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What I Learned from Teen Pregnancy Prevention Training

Thursday, January 25, 2018

By: Amanda Leeson, Upstate Capacity Building Specialist

Amanda Leeson, Upstate Capacity Building Specialist, interviewed April Moore at Anderson Alternative School to discover what April had learned through working with the SC Campaign and by attending our teen pregnancy prevention workshops. Anderson Alternative School is a community partner participating in the Office of Adolescent Health's Tier 1B grant program.

Amanda: How long have you worked with the South Carolina Campaign to Prevent Teen Pregnancy?

April: Since about March of 2015.

Amanda: Tell us about your work with us and what you have learned as a result.

April: Okay, so although I work at an alternative school setting, I was under the impression that our students needed a values-based class and I initially thought that talking to them about pregnancy prevention, contraception, STDs and those kind of things might even encourage them to have sex more or sooner. But I learned from the campaign that there are statistics that show this isn’t the case at all. Talking to students about contraception does not cause them to engage in sexual intercourse sooner, it does however increase the likelihood that they’ll use protection, delay tactics and set up goals and plans so that they can reach their life goals. So they gain an understanding that unwanted pregnancy could greatly interfere with their path and it helps them set in place a plan to help them stay the course.

I was also uncomfortable with addressing the issues related to LGTBQ inclusivity, but since I’ve attended the trainings I feel more knowledgeable, I have a greater understanding and I feel like I can be helpful or at least help steer those students in the right direction of somebody who can help them if I can’t.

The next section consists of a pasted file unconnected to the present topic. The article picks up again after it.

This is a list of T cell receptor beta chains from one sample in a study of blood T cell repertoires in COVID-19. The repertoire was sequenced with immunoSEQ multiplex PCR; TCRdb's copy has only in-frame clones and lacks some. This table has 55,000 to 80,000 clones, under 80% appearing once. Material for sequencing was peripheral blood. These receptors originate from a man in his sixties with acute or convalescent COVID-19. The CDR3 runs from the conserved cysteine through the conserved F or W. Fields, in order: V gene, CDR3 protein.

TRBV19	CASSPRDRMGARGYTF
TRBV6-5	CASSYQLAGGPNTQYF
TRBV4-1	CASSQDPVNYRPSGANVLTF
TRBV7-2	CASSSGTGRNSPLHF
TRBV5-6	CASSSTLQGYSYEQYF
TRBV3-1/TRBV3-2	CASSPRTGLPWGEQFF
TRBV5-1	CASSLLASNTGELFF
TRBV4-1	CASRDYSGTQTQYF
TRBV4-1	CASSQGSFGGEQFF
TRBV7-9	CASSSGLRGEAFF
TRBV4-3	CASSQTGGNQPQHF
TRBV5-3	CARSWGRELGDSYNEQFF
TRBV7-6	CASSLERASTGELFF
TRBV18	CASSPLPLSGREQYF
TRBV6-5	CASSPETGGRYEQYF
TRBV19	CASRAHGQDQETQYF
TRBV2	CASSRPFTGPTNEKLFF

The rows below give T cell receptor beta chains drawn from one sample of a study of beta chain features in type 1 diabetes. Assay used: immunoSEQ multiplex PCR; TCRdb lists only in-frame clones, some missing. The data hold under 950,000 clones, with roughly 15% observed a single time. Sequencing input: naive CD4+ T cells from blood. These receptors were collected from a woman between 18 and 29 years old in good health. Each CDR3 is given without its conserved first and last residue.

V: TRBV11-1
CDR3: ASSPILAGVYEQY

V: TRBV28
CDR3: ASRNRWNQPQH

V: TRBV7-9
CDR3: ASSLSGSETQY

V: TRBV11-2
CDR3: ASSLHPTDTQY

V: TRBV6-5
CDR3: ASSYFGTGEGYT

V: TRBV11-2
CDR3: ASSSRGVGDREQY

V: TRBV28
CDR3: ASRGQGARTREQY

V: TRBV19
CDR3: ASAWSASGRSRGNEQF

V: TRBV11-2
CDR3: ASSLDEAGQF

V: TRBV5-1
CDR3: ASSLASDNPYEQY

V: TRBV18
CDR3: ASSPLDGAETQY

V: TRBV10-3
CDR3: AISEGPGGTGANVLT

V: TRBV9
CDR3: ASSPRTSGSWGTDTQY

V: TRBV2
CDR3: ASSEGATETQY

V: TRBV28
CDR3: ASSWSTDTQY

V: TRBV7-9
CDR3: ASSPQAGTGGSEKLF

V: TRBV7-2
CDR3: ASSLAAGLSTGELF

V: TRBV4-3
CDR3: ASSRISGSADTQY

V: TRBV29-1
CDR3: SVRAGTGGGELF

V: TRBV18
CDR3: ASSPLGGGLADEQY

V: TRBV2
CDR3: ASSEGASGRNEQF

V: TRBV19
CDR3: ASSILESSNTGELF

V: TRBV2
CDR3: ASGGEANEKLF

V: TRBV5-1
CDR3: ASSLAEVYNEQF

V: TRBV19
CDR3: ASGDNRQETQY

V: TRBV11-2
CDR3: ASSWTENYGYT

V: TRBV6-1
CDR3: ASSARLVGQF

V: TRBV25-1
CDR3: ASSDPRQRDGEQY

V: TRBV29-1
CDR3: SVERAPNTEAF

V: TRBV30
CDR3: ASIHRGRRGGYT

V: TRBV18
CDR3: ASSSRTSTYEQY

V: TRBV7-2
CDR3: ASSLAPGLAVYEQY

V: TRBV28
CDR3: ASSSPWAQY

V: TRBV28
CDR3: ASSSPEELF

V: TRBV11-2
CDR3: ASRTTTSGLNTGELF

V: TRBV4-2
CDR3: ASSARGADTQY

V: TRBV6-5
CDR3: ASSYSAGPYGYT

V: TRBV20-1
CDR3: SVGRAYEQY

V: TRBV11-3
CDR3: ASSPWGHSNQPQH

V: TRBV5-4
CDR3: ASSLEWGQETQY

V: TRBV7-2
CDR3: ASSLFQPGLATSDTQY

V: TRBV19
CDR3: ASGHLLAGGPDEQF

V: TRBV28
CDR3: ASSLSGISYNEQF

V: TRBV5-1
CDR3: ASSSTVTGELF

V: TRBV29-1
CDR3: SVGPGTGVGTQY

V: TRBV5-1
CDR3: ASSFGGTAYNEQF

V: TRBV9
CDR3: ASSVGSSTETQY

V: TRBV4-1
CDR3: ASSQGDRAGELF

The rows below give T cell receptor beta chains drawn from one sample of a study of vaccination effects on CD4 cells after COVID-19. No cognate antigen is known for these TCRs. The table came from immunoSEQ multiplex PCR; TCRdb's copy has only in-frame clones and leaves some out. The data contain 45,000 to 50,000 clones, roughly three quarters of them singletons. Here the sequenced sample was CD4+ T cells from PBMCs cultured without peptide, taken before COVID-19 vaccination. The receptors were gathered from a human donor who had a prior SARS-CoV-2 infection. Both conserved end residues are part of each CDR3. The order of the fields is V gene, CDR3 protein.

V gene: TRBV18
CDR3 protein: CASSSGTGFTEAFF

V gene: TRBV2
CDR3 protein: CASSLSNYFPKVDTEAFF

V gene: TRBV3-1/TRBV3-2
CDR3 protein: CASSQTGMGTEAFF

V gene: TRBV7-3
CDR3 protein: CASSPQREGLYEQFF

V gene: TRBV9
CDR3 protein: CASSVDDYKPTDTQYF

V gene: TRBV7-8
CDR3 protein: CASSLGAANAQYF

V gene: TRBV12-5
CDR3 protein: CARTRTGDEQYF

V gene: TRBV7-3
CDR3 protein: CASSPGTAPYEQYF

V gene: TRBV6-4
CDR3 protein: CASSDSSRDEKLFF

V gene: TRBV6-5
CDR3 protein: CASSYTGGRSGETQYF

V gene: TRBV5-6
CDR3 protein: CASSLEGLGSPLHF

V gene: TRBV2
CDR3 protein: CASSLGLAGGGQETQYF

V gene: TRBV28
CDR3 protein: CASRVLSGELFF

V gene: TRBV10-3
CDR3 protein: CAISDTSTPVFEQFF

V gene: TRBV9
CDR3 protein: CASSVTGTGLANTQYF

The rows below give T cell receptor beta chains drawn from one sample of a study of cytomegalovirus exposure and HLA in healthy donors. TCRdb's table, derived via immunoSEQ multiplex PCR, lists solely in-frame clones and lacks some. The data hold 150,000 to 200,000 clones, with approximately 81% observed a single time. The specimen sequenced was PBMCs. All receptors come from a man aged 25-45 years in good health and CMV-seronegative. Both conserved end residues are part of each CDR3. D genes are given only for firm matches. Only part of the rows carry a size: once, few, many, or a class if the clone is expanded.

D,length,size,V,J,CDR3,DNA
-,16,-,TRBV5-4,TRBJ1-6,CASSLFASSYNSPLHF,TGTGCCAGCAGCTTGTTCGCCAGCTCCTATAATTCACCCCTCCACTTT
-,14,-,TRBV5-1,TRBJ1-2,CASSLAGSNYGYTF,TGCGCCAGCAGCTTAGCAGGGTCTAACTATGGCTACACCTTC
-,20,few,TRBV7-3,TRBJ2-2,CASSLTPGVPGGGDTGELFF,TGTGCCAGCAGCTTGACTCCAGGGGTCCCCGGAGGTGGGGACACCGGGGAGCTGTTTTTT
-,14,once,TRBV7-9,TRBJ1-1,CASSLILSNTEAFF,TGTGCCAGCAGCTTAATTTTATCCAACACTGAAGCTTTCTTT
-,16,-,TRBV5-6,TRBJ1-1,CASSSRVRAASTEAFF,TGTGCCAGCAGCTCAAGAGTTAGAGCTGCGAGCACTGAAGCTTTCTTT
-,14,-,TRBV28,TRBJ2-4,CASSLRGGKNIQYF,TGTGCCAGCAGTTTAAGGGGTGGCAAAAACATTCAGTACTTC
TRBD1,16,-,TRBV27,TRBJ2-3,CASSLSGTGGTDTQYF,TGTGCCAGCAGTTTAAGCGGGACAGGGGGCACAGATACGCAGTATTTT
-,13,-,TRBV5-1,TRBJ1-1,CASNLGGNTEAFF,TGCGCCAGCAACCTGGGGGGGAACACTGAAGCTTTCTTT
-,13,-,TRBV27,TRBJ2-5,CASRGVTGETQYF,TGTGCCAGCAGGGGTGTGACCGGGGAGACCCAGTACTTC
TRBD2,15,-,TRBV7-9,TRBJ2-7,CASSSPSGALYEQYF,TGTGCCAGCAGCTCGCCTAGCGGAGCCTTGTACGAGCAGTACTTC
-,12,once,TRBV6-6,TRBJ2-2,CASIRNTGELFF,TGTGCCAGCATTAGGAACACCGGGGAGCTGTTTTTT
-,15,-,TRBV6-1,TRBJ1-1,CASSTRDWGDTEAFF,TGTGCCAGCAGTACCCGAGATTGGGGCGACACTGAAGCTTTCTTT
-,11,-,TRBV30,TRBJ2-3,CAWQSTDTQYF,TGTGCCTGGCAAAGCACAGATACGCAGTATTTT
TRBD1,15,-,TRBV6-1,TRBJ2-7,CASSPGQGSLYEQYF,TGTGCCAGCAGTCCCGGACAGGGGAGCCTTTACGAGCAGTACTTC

Amanda: Awesome. So tell us about some of the challenges that you’ve had as you’ve implemented programs, participated in trainings with the SC Campaign and otherwise in working with reproductive health.

April: Okay, I think initially the biggest thing was my comfort level even walking into the trainings. I didn’t quite know what to expect. I didn’t quite know—am I going to be expected to say this or answer this way? But I mean, after this first training I was at a whole new level of comfort with it all. Everybody was very encouraging and I felt very supported. If someone didn’t know the answer to my question right off the bat, they would go get somebody who did. So I think that’s a big positive that increased my comfort level in asking things that I might not have felt comfortable asking otherwise.

So another [challenge] is in implementing the program, kids ask crazy questions. So it was really helpful in the trainings for some of the people who have facilitated before to put down some real life questions people have asked. Even looking at [a question] on the card or having other people read it, I’m like, “oh dear God, if I’m in front of a class and they ask me this I’m gonna turn red.” But I got really comfortable with it and now I’m not intimidated by anything they could ask me. I feel like very confident in being able to talk about whatever or answer appropriately.

Amanda: Right, that’s awesome. So how did you overcome the challenges and how did the SC Campaign support you?